Living in the tiny, remote settlement of Gonzales, Texas, in 1835, pioneer farm girl Lucinda Lawrence has just celebrated her thirteenth birthday. Her father is against war with Mexico - he learned the horrors of war firsthand during the War of 1812. Lucinda's brothers find the idea of war glorious - her oldest brother, Willis, is eager to fight against the oppresive Mexicans. Lucinda's mother just doesn't want to lose any more children - her youngest, a baby girl, died during the journey from Missouri to Texas years earlier. Lucinda's friend, Mittie Roe, wants her father to come home safely from his trading expedition. And Lucinda herself isn't sure what she wants - the Mexicans are treating the American settlers badly, but she fears the war will go poorly for the outnumbered, ragtag settler army. Over the next few months Lucinda and her family and friends all become involved in the war. She loses friends and relatives in the fighting and she and her family must flee their home but she begins to realize that some things are worth fighting for. This book is written as Lucinda's diary.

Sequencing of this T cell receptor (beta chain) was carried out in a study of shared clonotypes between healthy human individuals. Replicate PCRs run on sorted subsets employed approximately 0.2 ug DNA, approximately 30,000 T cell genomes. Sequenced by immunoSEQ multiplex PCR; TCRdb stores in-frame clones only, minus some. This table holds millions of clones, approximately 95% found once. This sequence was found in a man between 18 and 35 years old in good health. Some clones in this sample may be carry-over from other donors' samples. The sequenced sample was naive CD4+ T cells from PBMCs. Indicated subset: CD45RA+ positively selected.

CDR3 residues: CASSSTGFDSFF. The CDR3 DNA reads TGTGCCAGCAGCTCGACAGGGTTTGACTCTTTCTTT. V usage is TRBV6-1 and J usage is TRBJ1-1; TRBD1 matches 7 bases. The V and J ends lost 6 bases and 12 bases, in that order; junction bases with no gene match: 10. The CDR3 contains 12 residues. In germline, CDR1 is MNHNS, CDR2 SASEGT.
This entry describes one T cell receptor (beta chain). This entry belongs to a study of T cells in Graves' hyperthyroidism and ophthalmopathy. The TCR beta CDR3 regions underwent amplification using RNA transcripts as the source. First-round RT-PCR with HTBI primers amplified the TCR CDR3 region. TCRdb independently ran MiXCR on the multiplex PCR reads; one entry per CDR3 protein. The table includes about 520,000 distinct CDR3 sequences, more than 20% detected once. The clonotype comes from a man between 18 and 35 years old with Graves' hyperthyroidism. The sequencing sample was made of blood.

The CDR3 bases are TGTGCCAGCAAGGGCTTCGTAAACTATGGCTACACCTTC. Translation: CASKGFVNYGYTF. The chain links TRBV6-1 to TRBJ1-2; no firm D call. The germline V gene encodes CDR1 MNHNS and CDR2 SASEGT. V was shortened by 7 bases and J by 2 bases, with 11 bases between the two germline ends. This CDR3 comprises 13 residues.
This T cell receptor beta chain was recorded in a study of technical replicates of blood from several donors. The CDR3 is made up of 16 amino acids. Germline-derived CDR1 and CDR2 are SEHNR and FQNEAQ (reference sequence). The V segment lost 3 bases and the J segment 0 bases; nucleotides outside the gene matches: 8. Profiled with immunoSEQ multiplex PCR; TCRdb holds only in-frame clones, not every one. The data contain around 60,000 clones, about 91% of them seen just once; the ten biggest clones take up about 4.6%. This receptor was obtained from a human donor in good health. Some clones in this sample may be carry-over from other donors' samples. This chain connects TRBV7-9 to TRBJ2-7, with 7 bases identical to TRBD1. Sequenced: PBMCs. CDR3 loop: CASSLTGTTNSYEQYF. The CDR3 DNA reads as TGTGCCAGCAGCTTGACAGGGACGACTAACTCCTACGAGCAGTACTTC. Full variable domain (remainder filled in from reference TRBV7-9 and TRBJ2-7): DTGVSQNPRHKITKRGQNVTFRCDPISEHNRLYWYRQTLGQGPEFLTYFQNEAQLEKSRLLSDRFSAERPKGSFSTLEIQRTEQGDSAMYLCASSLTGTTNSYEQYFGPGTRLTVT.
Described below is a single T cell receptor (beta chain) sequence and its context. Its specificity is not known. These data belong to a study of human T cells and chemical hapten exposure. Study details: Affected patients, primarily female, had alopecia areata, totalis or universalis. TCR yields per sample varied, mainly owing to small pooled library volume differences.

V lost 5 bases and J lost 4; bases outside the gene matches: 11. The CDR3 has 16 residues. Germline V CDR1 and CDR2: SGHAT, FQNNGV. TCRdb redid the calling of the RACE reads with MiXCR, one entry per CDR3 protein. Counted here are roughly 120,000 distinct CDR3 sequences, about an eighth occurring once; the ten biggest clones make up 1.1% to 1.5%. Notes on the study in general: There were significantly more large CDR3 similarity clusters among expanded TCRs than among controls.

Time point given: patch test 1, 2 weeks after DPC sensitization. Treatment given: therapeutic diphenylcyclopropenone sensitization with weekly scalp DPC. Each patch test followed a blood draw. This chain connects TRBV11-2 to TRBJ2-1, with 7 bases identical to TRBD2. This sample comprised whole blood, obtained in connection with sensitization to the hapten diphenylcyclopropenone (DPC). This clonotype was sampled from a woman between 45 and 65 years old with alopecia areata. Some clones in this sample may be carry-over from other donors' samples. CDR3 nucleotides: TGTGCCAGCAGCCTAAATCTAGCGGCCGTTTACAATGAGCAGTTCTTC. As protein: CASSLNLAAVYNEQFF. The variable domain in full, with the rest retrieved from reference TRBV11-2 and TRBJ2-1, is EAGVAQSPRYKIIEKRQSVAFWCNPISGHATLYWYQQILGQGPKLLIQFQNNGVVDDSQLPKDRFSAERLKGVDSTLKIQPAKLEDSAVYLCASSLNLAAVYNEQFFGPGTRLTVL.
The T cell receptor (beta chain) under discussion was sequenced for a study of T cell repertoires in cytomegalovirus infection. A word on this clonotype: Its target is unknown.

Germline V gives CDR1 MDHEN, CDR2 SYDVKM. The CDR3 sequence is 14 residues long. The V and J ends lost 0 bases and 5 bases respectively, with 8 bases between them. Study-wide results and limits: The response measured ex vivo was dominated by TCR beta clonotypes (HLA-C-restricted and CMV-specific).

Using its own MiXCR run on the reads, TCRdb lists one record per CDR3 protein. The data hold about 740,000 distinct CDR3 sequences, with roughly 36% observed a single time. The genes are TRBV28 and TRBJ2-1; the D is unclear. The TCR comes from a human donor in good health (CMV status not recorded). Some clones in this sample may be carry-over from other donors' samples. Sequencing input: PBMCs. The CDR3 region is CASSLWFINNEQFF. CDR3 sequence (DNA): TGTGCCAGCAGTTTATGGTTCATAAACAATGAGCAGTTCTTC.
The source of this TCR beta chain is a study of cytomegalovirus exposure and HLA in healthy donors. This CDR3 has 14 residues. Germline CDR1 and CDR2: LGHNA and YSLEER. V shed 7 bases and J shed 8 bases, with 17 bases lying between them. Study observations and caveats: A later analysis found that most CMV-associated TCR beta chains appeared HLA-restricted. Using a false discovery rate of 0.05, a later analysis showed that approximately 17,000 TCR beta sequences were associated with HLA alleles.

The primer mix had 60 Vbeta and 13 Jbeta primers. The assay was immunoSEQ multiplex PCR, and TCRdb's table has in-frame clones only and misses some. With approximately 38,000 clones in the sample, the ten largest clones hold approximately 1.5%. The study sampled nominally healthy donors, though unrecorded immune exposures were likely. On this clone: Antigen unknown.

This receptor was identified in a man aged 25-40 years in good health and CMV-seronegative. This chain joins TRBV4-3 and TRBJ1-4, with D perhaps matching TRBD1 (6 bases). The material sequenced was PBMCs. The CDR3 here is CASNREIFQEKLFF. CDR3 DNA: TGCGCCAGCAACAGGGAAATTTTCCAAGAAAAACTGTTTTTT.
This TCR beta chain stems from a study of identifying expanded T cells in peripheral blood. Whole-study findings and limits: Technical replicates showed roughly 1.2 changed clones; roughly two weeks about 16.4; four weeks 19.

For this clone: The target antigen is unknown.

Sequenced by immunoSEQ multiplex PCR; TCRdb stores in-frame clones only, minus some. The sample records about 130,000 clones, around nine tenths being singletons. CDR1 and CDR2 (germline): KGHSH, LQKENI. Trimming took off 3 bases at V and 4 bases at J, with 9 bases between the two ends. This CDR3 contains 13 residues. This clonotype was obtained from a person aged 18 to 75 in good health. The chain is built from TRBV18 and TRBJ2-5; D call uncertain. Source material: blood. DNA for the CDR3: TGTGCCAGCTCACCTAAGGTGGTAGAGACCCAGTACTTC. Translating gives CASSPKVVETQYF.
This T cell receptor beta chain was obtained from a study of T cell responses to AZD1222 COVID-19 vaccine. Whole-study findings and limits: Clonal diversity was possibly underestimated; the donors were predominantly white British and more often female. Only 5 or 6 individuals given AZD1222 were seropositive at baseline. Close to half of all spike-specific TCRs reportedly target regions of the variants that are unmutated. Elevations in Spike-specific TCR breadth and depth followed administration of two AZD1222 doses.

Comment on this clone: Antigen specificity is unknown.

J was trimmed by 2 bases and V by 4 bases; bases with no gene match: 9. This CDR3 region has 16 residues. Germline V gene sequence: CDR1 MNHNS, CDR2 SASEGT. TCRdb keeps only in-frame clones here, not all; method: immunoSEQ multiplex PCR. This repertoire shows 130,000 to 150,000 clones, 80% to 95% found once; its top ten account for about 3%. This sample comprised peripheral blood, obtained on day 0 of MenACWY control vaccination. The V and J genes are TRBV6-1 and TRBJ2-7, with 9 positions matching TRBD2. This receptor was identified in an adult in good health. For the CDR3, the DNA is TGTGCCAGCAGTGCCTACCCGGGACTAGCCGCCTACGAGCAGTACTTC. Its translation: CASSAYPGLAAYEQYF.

This report prepared by Rebecca Herman